With robots, like with humans, the way the message is sent is as important as what the message contains. Words are one of many channels in human communication, and often considered to convey less meaning than some of the others. When robots are sending impressions with a glance, a twitch of the servo, and the way they move their joints, we’ll be much closer to having them as much a part of our daily lives as service animals and strangers on the street.

* Parallels in human history and interaction occur, but perhaps are best left to the more tactful scholars of such sensitive issues.

The Autopilot Defense, AV Ethics, and Why Neither Work

A couple of days ago, an article from Elektrek appeared in my feed about a man from the Netherlands who tried to argue that he shouldn’t have been issued two tickets because it was his Tesla Autopilot that was driving at the time. The judge ruled that the level of supervision required to use a Tesla in Autopilot mode meant that the driver was responsible for the car’s behavior. Much like how the fatalities in the US (some of which have been covered here) are deemed driver error, so are traffic violations. This is good for Tesla’s liability, and if the stories get enough coverage, maybe the threat of being ticketed for something the Autopilot system did will encourage some more responsible behavior.

Also in the last month or two I’ve been hearing more about AV ethics. The Moral Machine project at MIT set up a series of scenarios and the tools to make new scenarios, and millions of people judged what the AV should do. The premise was similar to the Trolley Problem.  The AV detects its brakes are gone. It can sense the number and type of passengers as well as what is immediately ahead of it (barriers, people, animals). The people in the car or on the road can be old, young, rich, poor, fit, male, or female in various combinations. There are two lanes and the question is whether to swerve into the other lane.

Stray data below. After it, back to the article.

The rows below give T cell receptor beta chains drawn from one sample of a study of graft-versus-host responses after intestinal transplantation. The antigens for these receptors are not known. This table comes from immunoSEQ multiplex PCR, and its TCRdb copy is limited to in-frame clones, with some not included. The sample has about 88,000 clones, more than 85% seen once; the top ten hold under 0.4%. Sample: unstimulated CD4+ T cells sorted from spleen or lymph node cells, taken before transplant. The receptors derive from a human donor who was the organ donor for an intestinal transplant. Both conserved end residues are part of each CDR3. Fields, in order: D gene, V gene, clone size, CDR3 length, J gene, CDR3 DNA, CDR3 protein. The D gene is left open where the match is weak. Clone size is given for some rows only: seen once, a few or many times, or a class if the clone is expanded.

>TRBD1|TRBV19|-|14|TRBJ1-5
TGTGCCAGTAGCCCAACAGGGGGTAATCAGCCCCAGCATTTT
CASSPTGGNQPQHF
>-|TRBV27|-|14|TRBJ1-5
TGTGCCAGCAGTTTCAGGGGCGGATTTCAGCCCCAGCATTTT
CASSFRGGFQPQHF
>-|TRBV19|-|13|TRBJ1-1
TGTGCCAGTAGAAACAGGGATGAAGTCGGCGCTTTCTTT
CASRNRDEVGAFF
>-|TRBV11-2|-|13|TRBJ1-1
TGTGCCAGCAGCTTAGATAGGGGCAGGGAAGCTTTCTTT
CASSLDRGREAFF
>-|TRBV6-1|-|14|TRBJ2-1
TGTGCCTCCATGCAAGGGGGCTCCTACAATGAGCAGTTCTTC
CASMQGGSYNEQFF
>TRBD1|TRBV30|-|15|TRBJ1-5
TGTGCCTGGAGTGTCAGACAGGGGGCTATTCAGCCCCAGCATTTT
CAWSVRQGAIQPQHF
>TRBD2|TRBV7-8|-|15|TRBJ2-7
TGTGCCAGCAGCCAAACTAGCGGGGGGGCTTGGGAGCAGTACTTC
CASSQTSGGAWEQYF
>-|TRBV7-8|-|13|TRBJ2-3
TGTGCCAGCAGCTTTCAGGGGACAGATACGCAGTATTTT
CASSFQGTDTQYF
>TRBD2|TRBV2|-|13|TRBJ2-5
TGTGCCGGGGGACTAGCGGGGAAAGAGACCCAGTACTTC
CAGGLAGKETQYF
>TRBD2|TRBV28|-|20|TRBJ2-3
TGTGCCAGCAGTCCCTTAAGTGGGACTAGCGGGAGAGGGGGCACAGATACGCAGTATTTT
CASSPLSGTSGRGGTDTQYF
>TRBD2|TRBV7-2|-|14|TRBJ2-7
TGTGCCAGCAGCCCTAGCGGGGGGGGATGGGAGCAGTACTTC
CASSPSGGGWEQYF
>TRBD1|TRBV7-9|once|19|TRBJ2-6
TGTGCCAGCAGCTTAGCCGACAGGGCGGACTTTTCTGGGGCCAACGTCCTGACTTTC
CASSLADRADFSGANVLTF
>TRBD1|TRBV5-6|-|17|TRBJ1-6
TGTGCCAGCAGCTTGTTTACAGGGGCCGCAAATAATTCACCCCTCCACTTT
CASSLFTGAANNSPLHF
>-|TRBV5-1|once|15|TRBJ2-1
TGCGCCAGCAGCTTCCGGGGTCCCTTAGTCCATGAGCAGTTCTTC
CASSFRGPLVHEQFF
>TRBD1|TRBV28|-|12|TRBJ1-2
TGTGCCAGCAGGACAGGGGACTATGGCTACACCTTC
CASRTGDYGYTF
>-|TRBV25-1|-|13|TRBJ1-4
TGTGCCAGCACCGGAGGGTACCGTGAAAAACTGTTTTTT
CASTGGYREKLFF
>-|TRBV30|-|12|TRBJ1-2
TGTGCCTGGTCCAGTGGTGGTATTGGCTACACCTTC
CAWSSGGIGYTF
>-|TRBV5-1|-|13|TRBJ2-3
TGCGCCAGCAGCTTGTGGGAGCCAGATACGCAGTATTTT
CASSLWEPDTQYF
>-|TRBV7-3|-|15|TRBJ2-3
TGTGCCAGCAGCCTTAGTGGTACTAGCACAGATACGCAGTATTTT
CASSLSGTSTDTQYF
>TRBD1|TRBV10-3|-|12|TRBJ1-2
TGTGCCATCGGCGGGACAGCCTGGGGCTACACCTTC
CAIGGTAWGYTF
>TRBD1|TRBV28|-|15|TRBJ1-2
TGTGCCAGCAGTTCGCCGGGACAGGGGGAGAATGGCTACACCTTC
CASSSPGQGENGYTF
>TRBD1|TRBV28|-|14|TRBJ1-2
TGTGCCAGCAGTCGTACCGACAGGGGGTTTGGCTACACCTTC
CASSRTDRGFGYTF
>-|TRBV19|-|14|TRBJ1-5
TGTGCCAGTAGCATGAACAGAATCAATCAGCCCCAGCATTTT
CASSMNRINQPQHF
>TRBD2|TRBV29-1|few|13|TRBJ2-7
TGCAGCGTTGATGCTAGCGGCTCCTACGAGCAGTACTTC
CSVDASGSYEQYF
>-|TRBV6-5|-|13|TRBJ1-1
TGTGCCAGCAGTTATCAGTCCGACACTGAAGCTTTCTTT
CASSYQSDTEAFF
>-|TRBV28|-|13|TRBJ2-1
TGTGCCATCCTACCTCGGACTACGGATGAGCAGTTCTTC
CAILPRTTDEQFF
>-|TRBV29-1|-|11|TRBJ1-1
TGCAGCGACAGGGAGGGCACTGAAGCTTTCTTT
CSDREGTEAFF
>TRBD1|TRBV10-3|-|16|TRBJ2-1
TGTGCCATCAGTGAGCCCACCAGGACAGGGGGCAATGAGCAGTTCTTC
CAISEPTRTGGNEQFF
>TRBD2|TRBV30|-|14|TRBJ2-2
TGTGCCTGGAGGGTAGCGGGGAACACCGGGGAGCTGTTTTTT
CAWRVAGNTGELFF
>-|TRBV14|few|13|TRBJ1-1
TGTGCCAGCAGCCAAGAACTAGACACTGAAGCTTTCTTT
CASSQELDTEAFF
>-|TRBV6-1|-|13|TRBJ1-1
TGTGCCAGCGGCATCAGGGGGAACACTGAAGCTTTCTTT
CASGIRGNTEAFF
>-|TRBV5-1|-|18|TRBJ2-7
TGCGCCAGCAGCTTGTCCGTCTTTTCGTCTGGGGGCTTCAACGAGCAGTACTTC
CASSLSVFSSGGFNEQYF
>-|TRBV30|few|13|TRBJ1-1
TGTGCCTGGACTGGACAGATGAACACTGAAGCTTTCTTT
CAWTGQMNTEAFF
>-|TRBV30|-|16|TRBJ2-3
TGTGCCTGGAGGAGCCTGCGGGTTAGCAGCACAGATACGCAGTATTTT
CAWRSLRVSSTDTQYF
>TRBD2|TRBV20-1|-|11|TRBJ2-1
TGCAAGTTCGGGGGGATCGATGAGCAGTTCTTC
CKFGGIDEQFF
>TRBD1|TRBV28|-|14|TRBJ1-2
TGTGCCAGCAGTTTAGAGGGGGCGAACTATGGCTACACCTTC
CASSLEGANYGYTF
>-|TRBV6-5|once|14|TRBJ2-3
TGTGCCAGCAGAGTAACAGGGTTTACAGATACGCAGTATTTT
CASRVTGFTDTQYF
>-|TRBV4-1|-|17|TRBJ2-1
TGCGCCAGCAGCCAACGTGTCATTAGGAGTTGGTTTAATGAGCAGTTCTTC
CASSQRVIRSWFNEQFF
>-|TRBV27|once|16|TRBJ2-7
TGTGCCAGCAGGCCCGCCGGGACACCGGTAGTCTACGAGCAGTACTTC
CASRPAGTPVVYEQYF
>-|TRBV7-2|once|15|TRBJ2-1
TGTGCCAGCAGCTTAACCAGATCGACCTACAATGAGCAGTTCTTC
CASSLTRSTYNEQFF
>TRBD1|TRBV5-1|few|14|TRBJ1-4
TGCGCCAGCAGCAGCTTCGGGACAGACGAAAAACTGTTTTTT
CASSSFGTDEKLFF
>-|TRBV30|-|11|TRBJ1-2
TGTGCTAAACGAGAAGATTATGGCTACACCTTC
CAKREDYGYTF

An illustrative example from the Moral Machine

They then compared attitudes across multiple behavioral ideas between the countries they got enough responses from to be significant.

The differences between the US and China with the worldwide average

The ethics problem is an important one, and it’s good that we are looking at it now so that when we’re ready to implement that kind of judgment, we’ll know what is socially acceptable behavior in an emergency, and how that behavior should be adjusted based on locality. However, the publicity this has garnered (it was even a segment on this season’s QI) has had the effect of perpetuating the belief that AVs are more advanced than they are. People see these studies and assume that if it’s being studied, the cars must be in a state where these decisions can be made. It’s a natural assumption. The cars can see, therefore the cars can see what is there.

My contacts in autonomous vehicle design and my knowledge of computer vision tell me otherwise. The only human that the AV is absolutely sure exists in the one inside the car. Everything else is a confidence figure based on an imperfect feature matching classifier (or some other variant of computer vision algorithm).

Let’s have a look at some footage from the output of a Tesla Autopilot. I use Tesla because it’s out there now, prevalent, and there’s a decent amount of video that can be used for examples. Any AV will look similar but not the same, especially if it has a LIDAR array (which Tesla doesn’t) which adds a point cloud to the camera and radar returns. Disclaimer: I am applying general knowledge of robotics and autonomy to a limited data source. I know nothing of the specifics of Tesla’s internal logic, and my views are inferences based on knowledge and observation that I put together to give you the most likely explanation.